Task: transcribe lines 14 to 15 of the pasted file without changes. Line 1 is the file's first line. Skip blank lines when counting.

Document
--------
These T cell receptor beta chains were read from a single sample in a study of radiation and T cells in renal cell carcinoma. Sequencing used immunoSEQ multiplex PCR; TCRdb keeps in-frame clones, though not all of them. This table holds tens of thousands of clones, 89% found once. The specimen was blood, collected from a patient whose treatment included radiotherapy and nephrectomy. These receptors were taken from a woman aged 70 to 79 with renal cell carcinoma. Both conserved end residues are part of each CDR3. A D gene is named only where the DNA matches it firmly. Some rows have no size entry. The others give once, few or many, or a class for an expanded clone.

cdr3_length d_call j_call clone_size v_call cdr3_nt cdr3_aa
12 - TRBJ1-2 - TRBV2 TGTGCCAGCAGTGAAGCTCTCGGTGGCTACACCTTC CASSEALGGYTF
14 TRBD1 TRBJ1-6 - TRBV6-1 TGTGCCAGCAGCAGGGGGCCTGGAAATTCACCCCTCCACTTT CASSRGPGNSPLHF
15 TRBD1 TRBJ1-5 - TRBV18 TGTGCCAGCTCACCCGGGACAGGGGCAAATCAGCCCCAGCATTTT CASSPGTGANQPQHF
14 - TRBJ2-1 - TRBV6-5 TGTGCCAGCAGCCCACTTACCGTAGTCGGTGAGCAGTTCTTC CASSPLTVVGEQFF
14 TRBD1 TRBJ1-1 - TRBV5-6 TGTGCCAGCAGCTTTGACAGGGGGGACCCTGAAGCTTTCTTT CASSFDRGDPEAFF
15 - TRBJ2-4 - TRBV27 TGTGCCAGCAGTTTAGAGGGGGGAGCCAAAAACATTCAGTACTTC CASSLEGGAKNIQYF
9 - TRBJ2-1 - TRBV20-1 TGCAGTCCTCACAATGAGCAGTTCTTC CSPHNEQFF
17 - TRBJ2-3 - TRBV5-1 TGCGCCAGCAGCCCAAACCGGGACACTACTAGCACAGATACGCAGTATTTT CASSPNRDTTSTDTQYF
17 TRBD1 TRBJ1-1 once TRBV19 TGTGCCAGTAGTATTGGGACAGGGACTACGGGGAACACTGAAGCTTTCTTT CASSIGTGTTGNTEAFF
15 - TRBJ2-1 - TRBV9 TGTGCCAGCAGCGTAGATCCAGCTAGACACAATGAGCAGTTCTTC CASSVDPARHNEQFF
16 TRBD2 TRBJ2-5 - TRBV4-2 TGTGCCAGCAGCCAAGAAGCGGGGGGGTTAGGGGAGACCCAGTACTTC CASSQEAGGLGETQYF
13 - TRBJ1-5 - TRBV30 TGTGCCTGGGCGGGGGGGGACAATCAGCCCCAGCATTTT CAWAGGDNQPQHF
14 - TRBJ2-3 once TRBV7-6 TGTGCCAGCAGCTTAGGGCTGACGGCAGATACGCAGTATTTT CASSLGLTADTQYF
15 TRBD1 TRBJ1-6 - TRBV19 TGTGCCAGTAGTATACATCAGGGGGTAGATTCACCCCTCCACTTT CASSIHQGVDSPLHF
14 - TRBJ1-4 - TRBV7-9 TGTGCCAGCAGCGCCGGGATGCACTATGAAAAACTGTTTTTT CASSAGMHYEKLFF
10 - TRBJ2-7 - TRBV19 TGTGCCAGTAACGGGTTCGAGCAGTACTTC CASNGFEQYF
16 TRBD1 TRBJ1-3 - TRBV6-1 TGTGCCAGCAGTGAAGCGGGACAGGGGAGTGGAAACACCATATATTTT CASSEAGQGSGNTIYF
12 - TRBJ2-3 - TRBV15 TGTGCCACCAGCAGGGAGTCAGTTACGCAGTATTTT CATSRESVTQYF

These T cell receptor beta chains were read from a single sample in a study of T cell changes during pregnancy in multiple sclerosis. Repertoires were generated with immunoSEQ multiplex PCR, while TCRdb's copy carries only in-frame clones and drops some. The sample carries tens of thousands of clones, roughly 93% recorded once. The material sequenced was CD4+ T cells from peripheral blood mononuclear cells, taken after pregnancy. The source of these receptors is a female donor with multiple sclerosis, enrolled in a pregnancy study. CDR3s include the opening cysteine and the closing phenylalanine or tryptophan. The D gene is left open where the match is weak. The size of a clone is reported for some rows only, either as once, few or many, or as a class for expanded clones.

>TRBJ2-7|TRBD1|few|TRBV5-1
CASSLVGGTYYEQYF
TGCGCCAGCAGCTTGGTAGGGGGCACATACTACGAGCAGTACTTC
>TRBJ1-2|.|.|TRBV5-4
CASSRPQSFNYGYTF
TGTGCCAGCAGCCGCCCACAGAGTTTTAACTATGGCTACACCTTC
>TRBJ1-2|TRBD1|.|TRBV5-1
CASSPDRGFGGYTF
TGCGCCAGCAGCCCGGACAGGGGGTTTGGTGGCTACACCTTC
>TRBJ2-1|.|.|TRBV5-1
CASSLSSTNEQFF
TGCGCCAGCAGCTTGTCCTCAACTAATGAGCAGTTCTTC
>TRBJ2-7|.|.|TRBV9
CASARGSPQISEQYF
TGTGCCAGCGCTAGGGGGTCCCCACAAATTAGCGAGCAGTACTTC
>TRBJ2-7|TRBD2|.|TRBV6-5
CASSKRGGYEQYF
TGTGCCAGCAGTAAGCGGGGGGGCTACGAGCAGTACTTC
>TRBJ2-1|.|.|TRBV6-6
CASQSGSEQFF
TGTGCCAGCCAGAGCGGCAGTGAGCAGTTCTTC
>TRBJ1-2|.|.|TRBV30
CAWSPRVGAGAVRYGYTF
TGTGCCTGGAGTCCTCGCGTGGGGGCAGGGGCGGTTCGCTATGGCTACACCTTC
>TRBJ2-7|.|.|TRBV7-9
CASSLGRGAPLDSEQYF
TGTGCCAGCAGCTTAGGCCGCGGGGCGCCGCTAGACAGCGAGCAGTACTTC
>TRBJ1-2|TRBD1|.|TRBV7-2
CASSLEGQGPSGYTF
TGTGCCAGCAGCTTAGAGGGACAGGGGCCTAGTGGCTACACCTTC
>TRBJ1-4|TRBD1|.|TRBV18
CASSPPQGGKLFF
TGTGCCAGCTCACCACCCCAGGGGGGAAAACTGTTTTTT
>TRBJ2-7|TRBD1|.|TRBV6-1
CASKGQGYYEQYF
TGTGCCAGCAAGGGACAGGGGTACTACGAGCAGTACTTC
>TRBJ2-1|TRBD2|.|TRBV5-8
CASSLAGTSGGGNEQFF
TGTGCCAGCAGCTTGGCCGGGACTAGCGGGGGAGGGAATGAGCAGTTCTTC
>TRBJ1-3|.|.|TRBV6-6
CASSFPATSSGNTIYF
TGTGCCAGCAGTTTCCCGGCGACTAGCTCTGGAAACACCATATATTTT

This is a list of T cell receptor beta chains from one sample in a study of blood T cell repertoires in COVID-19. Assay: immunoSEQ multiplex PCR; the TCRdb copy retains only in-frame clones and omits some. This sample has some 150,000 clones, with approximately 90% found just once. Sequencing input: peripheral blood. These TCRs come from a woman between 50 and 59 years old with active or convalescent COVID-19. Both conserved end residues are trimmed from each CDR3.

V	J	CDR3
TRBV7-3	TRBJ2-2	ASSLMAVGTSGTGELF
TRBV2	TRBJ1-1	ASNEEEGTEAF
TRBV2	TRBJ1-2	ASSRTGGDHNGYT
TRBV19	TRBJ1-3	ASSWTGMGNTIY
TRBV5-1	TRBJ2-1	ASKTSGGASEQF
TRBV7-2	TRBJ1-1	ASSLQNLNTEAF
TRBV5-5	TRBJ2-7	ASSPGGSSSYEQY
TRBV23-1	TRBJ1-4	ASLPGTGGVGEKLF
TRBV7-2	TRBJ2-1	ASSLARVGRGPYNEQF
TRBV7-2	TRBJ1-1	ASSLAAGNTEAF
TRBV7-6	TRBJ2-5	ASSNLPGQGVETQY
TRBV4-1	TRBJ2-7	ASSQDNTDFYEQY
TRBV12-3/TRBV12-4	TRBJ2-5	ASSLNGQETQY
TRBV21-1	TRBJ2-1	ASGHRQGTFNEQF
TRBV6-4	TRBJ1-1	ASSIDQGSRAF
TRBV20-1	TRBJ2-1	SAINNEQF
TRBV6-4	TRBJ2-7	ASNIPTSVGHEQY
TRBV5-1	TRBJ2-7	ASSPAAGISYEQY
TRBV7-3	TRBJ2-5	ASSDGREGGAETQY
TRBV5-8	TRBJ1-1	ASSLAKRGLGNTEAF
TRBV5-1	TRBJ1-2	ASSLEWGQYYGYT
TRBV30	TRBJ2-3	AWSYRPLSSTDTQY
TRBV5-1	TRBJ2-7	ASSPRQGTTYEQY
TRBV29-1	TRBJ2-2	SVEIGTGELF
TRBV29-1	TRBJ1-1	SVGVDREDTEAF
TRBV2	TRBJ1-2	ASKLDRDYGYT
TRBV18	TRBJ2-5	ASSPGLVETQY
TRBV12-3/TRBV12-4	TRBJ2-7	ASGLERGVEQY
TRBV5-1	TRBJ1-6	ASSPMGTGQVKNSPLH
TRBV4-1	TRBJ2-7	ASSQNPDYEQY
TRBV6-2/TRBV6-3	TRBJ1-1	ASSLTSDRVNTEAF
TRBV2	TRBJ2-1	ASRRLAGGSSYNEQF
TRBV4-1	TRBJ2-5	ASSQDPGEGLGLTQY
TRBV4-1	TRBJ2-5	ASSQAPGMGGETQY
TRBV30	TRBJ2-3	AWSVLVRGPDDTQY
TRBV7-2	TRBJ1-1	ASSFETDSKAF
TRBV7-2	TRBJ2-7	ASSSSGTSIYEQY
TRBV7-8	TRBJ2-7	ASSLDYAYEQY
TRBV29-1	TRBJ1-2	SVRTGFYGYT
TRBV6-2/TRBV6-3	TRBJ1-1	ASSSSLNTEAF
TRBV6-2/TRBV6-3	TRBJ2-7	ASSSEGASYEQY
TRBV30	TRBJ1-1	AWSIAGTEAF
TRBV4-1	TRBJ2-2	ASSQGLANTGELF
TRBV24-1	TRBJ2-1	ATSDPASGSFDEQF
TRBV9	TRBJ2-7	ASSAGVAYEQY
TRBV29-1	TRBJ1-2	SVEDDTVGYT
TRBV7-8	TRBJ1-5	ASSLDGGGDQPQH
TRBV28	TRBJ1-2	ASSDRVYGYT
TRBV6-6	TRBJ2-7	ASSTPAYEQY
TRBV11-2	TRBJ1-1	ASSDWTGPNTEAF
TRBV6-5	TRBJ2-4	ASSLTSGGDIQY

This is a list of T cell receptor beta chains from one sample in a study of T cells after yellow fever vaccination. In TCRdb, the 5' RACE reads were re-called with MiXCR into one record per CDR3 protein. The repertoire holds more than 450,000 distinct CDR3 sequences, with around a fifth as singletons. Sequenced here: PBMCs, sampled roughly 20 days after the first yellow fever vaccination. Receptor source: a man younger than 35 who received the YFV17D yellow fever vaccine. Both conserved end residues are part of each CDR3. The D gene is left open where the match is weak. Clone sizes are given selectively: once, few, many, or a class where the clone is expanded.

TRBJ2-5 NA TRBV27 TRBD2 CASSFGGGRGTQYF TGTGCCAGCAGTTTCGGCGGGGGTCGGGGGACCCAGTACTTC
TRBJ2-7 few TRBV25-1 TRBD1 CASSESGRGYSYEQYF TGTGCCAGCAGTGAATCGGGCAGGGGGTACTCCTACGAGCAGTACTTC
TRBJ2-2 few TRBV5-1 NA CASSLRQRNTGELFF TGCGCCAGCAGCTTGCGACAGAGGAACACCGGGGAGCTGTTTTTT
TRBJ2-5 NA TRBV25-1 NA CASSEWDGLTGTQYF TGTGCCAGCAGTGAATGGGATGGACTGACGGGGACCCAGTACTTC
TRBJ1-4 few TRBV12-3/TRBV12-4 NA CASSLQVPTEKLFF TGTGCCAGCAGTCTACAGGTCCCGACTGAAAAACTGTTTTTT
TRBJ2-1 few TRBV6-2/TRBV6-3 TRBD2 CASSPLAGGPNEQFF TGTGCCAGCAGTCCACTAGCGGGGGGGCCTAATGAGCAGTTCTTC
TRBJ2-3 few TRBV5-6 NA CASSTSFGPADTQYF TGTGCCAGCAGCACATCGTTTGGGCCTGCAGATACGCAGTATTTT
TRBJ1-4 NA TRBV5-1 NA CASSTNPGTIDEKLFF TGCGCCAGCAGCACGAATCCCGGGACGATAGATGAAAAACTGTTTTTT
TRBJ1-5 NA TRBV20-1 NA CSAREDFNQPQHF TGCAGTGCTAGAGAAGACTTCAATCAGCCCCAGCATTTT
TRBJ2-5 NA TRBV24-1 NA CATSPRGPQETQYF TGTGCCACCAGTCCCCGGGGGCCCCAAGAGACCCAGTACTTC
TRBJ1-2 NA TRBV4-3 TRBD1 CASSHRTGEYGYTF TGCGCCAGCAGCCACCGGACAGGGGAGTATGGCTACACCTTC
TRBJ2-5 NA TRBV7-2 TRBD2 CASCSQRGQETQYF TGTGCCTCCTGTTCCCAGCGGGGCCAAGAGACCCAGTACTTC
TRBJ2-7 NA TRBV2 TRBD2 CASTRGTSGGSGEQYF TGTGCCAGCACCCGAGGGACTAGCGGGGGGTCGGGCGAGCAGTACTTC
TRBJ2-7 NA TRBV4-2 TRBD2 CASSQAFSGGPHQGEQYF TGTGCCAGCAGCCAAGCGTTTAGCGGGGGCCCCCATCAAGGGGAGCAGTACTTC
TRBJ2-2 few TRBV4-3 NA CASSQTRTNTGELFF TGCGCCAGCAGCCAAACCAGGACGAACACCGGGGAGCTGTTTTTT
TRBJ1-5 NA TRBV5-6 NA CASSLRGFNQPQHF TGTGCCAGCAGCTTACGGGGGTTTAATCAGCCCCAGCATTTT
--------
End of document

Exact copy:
13 - TRBJ1-5 - TRBV30 TGTGCCTGGGCGGGGGGGGACAATCAGCCCCAGCATTTT CAWAGGDNQPQHF
14 - TRBJ2-3 once TRBV7-6 TGTGCCAGCAGCTTAGGGCTGACGGCAGATACGCAGTATTTT CASSLGLTADTQYF